Wednesday, January 19, 2011

Exercising Caution

Several years ago I decided that if I continued a life of all work and no exercise, I would probably end up with lousy health. I worked in advertising, which meant long hours at the office with an extra helping of stress. So I decided to join the 35% of Americans who partake in regular exercise. This involved signing up for a gym membership and enlisting the help of a personal trainer. Sadly, the personal trainer was necessary because if someone is not waiting for me—with the potential for being extremely upset if I don’t show up—I will not go to the gym and exercise.

Why bother exercising? Fear of illness and death are good motivators. According to the U.S. Department of Health and Human Services, moderate daily physical activity can reduce substantially the risk of developing or dying from cardiovascular disease, type 2 diabetes, and certain cancers, such as colon cancer. It can also help lower blood pressure and cholesterol, prevent or retard osteoporosis, and reduce symptoms of anxiety and depression.

The first personal trainer they gave me was male and worked on the side as a professional wrestler. He towered over me like a testosterone mountain. Craning my neck upward, I explained to this hulking specimen of manhood that I hadn’t exercised in a while. I was a middle-aged woman who worked in an office all day. This seemed too complex for him to grasp. He took me into the men’s side of the gym and gave me a workout that had me limping feebly for the next several days. Was this really good for me? Before I could go in for a second session of pain, I got a phone call that he no longer worked with the gym. He had been fired for doing something inappropriate with a customer. I could imagine.

The second personal trainer they gave me was a woman. She asked me what my exercise goals were. Did I want to lose weight? No. Did I want to build up large muscles? No. Did I want to push hard to challenge my personal endurance? God, no. Well, then, why was I here? Honestly, I replied, just to make sure my bones don’t crumble with osteoporosis and that my general health is maintained with as little effort as possible. I explained that, unlike her other clients, I was an underachiever and had nothing to prove to myself or anyone else. I just wanted to be healthy and feel energetic.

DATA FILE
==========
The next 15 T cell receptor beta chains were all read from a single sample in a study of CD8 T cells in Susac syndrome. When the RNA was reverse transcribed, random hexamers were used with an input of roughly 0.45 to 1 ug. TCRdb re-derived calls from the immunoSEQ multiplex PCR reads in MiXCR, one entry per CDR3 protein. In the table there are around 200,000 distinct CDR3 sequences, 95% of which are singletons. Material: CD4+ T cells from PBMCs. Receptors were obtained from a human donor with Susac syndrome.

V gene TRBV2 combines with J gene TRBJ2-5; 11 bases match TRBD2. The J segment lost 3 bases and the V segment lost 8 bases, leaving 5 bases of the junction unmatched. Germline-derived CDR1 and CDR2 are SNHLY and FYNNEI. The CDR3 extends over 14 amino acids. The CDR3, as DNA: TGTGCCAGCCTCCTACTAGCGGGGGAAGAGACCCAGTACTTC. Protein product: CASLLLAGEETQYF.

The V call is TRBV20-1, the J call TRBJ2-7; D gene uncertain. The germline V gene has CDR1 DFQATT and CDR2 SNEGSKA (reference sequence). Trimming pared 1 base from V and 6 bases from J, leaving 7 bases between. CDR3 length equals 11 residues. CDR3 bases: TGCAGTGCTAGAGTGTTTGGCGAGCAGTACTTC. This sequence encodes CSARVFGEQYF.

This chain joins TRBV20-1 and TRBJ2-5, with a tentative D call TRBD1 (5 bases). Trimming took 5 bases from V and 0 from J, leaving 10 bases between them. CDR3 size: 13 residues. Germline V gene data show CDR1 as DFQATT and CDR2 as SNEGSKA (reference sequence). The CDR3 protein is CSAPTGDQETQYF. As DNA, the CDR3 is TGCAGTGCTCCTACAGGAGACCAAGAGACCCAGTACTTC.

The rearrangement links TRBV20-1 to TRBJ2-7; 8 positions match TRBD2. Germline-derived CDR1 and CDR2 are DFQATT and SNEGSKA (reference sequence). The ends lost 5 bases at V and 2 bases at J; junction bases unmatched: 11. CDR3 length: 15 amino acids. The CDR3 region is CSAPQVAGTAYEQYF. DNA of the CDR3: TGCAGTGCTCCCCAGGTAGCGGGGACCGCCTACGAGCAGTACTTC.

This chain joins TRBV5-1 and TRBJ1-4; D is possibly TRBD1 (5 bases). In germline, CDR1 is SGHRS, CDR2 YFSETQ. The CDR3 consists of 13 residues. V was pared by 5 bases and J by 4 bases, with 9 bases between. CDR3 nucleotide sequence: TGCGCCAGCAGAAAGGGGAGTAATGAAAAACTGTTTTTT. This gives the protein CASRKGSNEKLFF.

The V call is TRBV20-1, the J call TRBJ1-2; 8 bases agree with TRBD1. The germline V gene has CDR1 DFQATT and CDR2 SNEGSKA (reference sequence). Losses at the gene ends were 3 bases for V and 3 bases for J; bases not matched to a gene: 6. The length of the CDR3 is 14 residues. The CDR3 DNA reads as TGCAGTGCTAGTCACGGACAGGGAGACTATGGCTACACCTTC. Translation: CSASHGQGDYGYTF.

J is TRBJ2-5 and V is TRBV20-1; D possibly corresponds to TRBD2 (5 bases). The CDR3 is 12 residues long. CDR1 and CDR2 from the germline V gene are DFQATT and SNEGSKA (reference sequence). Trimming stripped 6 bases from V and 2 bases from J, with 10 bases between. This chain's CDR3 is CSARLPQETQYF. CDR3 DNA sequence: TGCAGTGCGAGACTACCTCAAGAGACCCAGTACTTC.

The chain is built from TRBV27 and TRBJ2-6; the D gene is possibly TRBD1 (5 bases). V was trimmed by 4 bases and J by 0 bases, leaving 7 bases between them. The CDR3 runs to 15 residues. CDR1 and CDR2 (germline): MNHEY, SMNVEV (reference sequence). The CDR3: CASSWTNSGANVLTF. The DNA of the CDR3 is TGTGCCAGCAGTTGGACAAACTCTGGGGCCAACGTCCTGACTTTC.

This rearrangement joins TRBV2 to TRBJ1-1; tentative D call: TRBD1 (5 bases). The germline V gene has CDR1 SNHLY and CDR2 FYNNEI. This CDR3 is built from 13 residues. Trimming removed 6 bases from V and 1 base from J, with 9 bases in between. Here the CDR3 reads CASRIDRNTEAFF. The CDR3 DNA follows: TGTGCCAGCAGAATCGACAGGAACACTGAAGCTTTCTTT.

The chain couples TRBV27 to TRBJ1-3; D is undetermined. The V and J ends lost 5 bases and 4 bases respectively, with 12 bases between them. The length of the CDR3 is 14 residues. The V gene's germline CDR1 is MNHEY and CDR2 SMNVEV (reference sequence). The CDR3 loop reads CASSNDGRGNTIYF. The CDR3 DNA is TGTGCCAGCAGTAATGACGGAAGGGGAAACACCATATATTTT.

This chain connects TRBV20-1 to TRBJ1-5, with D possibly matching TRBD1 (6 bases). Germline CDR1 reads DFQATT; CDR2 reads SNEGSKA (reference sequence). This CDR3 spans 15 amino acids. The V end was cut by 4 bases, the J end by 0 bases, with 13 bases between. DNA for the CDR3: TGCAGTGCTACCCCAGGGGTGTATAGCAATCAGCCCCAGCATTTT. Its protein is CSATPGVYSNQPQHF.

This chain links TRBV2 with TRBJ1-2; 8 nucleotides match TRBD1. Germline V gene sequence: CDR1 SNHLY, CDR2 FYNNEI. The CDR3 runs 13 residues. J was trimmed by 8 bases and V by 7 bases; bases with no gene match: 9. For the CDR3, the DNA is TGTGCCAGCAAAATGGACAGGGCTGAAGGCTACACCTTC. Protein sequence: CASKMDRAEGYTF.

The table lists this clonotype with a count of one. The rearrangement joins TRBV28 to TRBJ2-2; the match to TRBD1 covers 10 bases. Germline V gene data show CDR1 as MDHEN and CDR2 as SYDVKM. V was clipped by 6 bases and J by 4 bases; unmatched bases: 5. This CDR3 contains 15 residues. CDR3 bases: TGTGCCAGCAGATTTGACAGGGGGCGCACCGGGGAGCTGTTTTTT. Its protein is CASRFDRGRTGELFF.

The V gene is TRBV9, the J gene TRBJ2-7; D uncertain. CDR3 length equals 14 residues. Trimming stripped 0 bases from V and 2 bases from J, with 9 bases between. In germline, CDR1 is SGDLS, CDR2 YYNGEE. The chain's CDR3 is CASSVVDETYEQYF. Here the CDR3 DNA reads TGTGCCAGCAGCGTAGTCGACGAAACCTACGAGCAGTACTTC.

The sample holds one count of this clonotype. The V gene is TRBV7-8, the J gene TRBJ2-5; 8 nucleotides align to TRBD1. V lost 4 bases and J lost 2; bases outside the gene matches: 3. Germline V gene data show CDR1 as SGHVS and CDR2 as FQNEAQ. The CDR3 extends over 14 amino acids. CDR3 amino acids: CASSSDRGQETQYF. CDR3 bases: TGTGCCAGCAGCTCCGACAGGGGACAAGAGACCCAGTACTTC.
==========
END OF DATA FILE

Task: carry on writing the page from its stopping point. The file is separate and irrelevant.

Personal trainer #3 says I'm a whiner. She's right.
She was clearly amused by this approach, but took on the challenge, sticking to the women’s area of the gym and giving me workouts that made me feel good rather than wounded. It is worth noting that the men’s area of the gym is filled with muscular people in tight, skimpy clothing who look like Greek gods and goddesses, making me feel puny and inadequate. The women’s section is occupied by middle-aged women in baggy attire who look like me. Instead of gazing longingly at ourselves in the gym mirrors, we discreetly avert our eyes.

People in my home state of New Jersey do not exercise as much as people from other states, according to a 2004 survey by the U.S. Centers for Disease Control. We rank 40th out of 50 states, just missing the bottom 10. The top 10 states in order of how many people said they participated in some physical activity in the past month were: Minnesota, Utah, Oregon, Washington, Vermont, Wisconsin, New Hampshire, Colorado, Montana and Connecticut. Which were the least active states? Starting at the bottom and counting up: Mississippi, Kentucky, Louisiana, Tennessee, Alabama, Oklahoma, New York, Arkansas, Texas and Georgia. So if you live south of the Mason-Dixon line, or in New York, you are probably a good candidate for diabetes and a coronary.

I am currently on my third personal trainer. My second one left her husband, ran away with a client and left no forwarding address. My third physical trainer is a tough New Yorker who used to work in advertising. I guess that brings me full circle.


  1. To whomever posted comments here, and I know there were two of you, they were accidentally deleted. Sorry about that. Not sure how it happened, but occasionally this blog has glitches!

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